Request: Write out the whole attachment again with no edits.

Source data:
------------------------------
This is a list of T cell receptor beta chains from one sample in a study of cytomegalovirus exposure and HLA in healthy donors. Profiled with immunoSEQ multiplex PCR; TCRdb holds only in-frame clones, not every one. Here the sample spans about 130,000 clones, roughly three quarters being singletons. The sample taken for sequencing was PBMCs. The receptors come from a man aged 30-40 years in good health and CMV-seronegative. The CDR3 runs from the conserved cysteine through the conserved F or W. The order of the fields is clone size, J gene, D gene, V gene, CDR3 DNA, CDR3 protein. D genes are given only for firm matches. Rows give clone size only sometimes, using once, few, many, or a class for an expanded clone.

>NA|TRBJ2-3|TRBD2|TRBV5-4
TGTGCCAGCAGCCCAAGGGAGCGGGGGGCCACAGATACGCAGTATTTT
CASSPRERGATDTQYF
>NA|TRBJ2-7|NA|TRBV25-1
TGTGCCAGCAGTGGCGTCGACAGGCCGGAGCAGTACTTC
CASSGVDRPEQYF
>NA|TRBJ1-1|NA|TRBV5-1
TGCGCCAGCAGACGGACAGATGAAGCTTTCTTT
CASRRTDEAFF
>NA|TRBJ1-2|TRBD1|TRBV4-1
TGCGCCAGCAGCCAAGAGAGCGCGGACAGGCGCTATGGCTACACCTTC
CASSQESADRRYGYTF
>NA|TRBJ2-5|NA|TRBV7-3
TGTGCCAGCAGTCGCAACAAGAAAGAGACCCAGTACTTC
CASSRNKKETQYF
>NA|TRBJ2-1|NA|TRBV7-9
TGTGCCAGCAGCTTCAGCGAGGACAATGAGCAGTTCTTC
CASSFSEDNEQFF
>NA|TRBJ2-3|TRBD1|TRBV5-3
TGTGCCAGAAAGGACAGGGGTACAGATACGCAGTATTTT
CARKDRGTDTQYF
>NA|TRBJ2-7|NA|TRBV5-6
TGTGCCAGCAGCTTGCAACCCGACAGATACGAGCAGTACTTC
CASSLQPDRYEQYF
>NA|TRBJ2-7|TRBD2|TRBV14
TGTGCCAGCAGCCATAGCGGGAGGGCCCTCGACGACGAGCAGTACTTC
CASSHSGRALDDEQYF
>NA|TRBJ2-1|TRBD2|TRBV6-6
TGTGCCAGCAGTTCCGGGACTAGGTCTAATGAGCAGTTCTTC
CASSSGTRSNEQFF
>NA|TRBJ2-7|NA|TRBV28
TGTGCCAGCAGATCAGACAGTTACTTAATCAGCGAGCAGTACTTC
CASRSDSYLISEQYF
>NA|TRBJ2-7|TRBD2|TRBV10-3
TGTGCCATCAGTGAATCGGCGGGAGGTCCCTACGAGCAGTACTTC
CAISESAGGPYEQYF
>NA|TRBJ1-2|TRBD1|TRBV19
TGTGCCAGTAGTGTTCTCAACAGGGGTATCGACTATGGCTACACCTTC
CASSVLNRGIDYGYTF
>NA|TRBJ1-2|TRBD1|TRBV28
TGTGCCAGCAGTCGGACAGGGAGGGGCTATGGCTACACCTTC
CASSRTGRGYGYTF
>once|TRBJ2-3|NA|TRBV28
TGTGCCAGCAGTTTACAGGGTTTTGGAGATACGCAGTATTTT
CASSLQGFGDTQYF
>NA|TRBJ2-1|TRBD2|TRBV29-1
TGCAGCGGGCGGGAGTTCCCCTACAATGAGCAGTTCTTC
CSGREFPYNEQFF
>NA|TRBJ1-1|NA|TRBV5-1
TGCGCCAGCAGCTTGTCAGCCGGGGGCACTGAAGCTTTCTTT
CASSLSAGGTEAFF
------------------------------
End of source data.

This is a list of T cell receptor beta chains from one sample in a study of cytomegalovirus exposure and HLA in healthy donors. Profiled with immunoSEQ multiplex PCR; TCRdb holds only in-frame clones, not every one. Here the sample spans about 130,000 clones, roughly three quarters being singletons. The sample taken for sequencing was PBMCs. The receptors come from a man aged 30-40 years in good health and CMV-seronegative. The CDR3 runs from the conserved cysteine through the conserved F or W. The order of the fields is clone size, J gene, D gene, V gene, CDR3 DNA, CDR3 protein. D genes are given only for firm matches. Rows give clone size only sometimes, using once, few, many, or a class for an expanded clone.

>NA|TRBJ2-3|TRBD2|TRBV5-4
TGTGCCAGCAGCCCAAGGGAGCGGGGGGCCACAGATACGCAGTATTTT
CASSPRERGATDTQYF
>NA|TRBJ2-7|NA|TRBV25-1
TGTGCCAGCAGTGGCGTCGACAGGCCGGAGCAGTACTTC
CASSGVDRPEQYF
>NA|TRBJ1-1|NA|TRBV5-1
TGCGCCAGCAGACGGACAGATGAAGCTTTCTTT
CASRRTDEAFF
>NA|TRBJ1-2|TRBD1|TRBV4-1
TGCGCCAGCAGCCAAGAGAGCGCGGACAGGCGCTATGGCTACACCTTC
CASSQESADRRYGYTF
>NA|TRBJ2-5|NA|TRBV7-3
TGTGCCAGCAGTCGCAACAAGAAAGAGACCCAGTACTTC
CASSRNKKETQYF
>NA|TRBJ2-1|NA|TRBV7-9
TGTGCCAGCAGCTTCAGCGAGGACAATGAGCAGTTCTTC
CASSFSEDNEQFF
>NA|TRBJ2-3|TRBD1|TRBV5-3
TGTGCCAGAAAGGACAGGGGTACAGATACGCAGTATTTT
CARKDRGTDTQYF
>NA|TRBJ2-7|NA|TRBV5-6
TGTGCCAGCAGCTTGCAACCCGACAGATACGAGCAGTACTTC
CASSLQPDRYEQYF
>NA|TRBJ2-7|TRBD2|TRBV14
TGTGCCAGCAGCCATAGCGGGAGGGCCCTCGACGACGAGCAGTACTTC
CASSHSGRALDDEQYF
>NA|TRBJ2-1|TRBD2|TRBV6-6
TGTGCCAGCAGTTCCGGGACTAGGTCTAATGAGCAGTTCTTC
CASSSGTRSNEQFF
>NA|TRBJ2-7|NA|TRBV28
TGTGCCAGCAGATCAGACAGTTACTTAATCAGCGAGCAGTACTTC
CASRSDSYLISEQYF
>NA|TRBJ2-7|TRBD2|TRBV10-3
TGTGCCATCAGTGAATCGGCGGGAGGTCCCTACGAGCAGTACTTC
CAISESAGGPYEQYF
>NA|TRBJ1-2|TRBD1|TRBV19
TGTGCCAGTAGTGTTCTCAACAGGGGTATCGACTATGGCTACACCTTC
CASSVLNRGIDYGYTF
>NA|TRBJ1-2|TRBD1|TRBV28
TGTGCCAGCAGTCGGACAGGGAGGGGCTATGGCTACACCTTC
CASSRTGRGYGYTF
>once|TRBJ2-3|NA|TRBV28
TGTGCCAGCAGTTTACAGGGTTTTGGAGATACGCAGTATTTT
CASSLQGFGDTQYF
>NA|TRBJ2-1|TRBD2|TRBV29-1
TGCAGCGGGCGGGAGTTCCCCTACAATGAGCAGTTCTTC
CSGREFPYNEQFF
>NA|TRBJ1-1|NA|TRBV5-1
TGCGCCAGCAGCTTGTCAGCCGGGGGCACTGAAGCTTTCTTT
CASSLSAGGTEAFF